She's convinced Zavala opened fire once he knew Natalie wasn't in the car, Stemper said. Zavala cared about Natalie being in the car, but apparently didn't care about Danny's daughter, Stemper said.

Court documents indicate Zavala confessed to following Danny, Pacheco and the 3-year-old girl after seeing them get into the car at Stemper's house. He also confessed to shooting an unknown number of times at their vehicle. 

Zavala told authorities that Pacheco shot at him, but Stemper doesn't believe it. First, she would've been too scared, Stemper said.

Second, "She had a little girl in the back seat… if she were still here she’d be totally guilt-ridden this all happened with those two people in the car," Stemper said.

DPS Trooper Kameron Lee said Monday that authorities "can’t confirm" whether Zavala was the sole shooter "right now."

A somber warning

Stemper is talking to the media because she wants people to know who Matty was and she wants her daughter's death to serve as a warning to others involved in similar relationships.

Pacheco had a big heart, an affectionate nature and dreamed of becoming a psychologist who worked with children with developmental disabilities. She worked for a few years in group homes with adults who were cognitively impaired and most recently worked at a Tucson daycare center, Stemper said, proudly showing pictures of Pacheco being hugged by some of her former clients.

Pacheco also loved the outdoors and animals. Now that she's gone, Stemper said she has four extra dogs, two ducks and a snake that belonged to her daughter.

The past few days have been incredibly painful, but Stemper said it helps that Pacheco's friends have been coming forward to share stories about her generosity and willingness to listen.

"She’s always hugging, always kissing, always hanging on you, she's a very touchy person," Stemper said, slipping into the present tense.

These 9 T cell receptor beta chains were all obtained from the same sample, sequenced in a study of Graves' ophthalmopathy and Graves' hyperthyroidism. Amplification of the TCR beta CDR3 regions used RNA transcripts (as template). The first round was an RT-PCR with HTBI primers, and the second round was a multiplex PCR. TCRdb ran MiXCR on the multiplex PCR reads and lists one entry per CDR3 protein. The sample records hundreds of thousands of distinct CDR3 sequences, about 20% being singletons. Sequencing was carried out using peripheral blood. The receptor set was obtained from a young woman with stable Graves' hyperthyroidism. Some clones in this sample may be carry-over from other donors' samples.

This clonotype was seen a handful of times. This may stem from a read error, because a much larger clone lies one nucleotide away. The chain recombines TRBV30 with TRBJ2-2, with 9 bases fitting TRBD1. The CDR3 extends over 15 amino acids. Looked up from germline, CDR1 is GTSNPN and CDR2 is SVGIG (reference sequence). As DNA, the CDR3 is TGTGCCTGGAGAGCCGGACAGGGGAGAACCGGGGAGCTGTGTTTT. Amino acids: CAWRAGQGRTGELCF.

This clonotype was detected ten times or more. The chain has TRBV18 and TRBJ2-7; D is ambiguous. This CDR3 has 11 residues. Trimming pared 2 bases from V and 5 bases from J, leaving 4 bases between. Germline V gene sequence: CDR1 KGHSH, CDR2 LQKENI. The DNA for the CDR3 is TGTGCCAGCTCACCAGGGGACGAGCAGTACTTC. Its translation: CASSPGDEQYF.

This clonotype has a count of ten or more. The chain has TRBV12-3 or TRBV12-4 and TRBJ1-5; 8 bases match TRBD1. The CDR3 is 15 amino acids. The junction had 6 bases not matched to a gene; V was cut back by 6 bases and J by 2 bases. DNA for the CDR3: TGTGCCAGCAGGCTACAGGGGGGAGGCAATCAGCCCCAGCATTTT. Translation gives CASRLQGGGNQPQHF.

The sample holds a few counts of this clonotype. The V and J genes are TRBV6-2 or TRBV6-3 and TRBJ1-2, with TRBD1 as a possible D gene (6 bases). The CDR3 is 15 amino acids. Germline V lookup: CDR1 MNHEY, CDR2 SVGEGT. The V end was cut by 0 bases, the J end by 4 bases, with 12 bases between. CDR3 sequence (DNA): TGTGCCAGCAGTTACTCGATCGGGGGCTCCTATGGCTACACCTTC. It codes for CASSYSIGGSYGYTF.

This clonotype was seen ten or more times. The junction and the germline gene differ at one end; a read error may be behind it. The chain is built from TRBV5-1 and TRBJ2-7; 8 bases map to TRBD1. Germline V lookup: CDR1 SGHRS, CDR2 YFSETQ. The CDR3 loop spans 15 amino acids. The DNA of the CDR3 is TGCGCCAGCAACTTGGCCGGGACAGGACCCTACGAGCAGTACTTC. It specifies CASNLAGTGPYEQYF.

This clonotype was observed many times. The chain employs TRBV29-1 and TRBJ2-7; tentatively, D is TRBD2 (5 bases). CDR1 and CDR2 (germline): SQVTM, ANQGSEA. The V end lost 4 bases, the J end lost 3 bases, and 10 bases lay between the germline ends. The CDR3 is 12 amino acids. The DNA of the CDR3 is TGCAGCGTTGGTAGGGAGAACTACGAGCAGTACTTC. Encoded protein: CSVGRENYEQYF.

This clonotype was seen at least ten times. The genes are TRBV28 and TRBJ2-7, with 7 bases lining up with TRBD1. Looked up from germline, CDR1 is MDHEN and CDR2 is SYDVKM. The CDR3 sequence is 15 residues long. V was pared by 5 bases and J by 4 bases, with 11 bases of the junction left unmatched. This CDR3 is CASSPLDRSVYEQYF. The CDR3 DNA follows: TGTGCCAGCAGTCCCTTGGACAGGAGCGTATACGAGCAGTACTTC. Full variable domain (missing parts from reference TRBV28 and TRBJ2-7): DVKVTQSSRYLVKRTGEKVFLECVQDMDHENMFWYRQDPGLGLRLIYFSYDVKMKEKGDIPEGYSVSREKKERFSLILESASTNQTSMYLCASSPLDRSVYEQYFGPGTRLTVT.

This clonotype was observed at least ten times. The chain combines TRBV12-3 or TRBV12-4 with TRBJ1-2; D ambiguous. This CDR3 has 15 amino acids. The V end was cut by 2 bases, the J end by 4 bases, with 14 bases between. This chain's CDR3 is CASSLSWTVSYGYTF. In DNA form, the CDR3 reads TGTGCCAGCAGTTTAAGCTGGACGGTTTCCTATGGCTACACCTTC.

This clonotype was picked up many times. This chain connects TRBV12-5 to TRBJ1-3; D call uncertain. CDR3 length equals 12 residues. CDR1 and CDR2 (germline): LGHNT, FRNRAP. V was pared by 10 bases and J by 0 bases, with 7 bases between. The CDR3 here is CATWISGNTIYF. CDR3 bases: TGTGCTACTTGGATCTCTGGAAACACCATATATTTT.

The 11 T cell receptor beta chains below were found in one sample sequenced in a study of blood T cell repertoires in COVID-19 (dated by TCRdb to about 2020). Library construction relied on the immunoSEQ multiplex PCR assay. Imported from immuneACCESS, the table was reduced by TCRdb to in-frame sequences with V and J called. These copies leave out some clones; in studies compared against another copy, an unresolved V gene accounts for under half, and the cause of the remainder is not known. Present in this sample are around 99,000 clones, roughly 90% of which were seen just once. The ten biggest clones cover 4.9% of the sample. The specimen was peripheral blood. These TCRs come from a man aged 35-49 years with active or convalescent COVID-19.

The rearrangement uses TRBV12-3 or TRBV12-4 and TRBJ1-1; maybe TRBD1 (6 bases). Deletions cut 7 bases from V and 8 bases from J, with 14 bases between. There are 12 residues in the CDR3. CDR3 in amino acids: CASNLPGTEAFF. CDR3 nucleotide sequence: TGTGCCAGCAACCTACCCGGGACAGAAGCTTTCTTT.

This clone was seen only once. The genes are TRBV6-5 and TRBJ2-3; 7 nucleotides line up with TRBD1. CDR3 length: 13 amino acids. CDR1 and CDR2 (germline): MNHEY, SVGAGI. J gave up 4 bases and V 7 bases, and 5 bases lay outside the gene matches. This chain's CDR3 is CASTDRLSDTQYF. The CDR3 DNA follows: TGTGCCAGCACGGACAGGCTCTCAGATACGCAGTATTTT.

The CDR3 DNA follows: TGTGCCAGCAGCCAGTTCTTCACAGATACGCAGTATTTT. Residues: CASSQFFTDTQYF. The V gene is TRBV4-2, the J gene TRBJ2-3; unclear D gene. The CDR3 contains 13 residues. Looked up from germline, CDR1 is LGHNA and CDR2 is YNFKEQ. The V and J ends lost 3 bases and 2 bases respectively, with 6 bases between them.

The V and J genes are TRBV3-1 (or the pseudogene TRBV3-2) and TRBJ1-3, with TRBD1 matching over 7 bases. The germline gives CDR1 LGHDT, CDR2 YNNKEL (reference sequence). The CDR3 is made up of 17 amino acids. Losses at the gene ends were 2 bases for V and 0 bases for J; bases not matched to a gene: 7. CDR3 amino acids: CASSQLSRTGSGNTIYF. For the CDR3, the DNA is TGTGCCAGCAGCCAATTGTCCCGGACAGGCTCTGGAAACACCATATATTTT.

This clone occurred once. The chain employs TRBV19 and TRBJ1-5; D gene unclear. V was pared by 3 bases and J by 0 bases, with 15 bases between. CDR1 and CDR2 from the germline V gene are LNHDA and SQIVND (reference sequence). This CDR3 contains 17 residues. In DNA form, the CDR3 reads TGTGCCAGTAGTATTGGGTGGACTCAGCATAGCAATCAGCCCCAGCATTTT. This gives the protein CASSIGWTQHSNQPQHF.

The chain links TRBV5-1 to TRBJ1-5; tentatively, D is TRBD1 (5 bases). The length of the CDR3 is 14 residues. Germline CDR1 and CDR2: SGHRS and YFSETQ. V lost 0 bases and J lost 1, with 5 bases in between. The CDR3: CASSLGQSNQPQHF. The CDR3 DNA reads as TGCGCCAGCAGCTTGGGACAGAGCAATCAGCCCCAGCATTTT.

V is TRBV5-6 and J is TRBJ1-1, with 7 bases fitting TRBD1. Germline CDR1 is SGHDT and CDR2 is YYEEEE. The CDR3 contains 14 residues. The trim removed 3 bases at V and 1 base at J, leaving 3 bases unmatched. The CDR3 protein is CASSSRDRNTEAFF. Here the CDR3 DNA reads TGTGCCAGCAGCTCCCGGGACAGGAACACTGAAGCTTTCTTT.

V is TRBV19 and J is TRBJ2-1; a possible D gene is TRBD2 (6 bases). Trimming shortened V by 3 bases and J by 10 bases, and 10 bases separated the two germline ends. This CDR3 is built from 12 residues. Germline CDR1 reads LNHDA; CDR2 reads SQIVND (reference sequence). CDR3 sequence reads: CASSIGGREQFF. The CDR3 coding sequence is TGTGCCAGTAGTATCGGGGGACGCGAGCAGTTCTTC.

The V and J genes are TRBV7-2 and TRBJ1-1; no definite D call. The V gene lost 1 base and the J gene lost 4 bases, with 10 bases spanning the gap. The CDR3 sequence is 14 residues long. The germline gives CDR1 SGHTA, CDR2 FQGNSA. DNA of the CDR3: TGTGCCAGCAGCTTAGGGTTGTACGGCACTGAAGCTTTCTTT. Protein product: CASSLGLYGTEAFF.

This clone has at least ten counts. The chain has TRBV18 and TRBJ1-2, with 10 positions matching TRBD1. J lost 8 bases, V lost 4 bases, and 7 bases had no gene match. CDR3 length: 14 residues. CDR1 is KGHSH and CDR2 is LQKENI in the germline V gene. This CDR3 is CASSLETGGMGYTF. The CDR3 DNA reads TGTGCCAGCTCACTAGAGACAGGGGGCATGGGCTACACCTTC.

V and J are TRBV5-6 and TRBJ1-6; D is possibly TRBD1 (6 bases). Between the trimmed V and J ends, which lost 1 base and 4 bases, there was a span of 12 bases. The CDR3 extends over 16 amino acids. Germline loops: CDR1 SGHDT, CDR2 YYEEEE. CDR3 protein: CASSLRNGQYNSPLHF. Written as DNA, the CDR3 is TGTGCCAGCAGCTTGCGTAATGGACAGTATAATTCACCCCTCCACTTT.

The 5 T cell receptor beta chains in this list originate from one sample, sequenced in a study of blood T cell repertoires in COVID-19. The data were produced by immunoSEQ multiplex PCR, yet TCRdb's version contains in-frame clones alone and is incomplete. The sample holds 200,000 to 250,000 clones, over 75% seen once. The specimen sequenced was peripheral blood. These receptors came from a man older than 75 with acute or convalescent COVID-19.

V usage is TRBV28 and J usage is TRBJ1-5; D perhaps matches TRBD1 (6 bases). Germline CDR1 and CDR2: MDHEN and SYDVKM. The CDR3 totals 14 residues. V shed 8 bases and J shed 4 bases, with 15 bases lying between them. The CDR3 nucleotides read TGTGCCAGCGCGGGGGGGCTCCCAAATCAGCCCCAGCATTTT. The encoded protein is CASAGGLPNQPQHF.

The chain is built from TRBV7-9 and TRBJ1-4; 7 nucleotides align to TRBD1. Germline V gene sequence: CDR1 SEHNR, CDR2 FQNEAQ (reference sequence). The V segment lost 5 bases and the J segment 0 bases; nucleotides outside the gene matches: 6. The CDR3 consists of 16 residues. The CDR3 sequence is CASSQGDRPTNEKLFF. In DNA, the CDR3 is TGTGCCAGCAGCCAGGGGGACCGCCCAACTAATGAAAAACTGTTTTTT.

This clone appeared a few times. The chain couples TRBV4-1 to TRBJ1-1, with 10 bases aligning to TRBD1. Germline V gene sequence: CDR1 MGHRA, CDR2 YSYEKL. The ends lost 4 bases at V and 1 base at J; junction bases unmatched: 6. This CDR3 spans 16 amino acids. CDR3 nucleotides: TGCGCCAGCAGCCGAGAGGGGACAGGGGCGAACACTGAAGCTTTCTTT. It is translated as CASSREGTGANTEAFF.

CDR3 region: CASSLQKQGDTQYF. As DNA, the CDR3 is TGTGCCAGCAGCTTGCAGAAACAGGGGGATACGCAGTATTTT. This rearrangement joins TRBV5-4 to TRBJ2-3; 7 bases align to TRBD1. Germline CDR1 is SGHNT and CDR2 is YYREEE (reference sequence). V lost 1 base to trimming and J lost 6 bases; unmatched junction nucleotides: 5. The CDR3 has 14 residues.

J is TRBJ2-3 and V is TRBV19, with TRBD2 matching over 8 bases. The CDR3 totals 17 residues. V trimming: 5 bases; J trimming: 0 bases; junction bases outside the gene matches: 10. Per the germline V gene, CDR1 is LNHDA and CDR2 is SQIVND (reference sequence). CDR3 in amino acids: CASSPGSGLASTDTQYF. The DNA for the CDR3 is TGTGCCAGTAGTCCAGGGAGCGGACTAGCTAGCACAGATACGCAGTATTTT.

Whenever she walked into a room, she'd make the rounds to give hugs and kisses, Stemper said. Even if she didn't know someone, she'd make it a point to introduce herself.

Matty's legacy

Matty was so generous, Stemper said, that she didn't hesitate when Stemper asked her to donate her eggs so she could have another child. Twice Pacheco went through the egg retrieval process. She also moved home to Rio Rico from Tucson six weeks ago to help her when she became pregnant, Stemper said.

Stemper, 48, miscarried two weeks ago, but she has one more chance to have a child using Pacheco's eggs, she said.

"Ideally, it would be perfect if it worked because I’d have her, her baby, but maybe that’s just pushing it," Stemper said.

Whenever Pacheco and Zavala argued, Stemper said she was afraid if she said too much, she'd end up making her daughter mad and lose her. In the end, all she could bring herself to say was she loved and needed her.

"I had a bad feeling for a long time," Stemper said. "I was afraid to answer the phone because I always felt something was going to happen. That she was going to be taken early."

She hopes others will learn from her daughter's death.

"To me, she had all of the signs, every one was there, all of the red flags were there and she stayed," Stemper said. 

On Saturday night, Stemper said she had a bad feeling when her daughter didn't answer her phone at 7 p.m. She said she even told her husband that she hoped Pacheco hadn't met up with Zavala.

At 7:45 p.m., a DPS trooper called her from UMC and told her she needed to get to the hospital; the trooper didn't say why. A trooper escorted them from the checkpoint north of Tubac to the hospital. When she arrived, investigators asked if she knew someone who would want to hurt Pacheco. She immediately said, "Mateo Zavala."

It was then she learned her daughter's fate.

As for Zavala's fate, Stemper said, "I don't think he should be on Earth."

She will never understand how he could be so cruel as to leave Natalie without her mom.

"I'm here, but I'm not her," she said.

Stemper said she plans to seek help for the little girl, whom she has helped raise from birth and who calls her "mama."

"Yesterday, she tells me, 'Mama, you can be my mommy now,' and I was like, 'I’ll be anything you want me to be.'"

Kim Smith | 520-547-9740

Assistant Editor Kim Smith moved to Arizona from Michigan when she was 16. She graduated from the University of Arizona with a degree in journalism in 1989. She has worked at seven newspapers of varying size in Arizona, Texas and Nevada.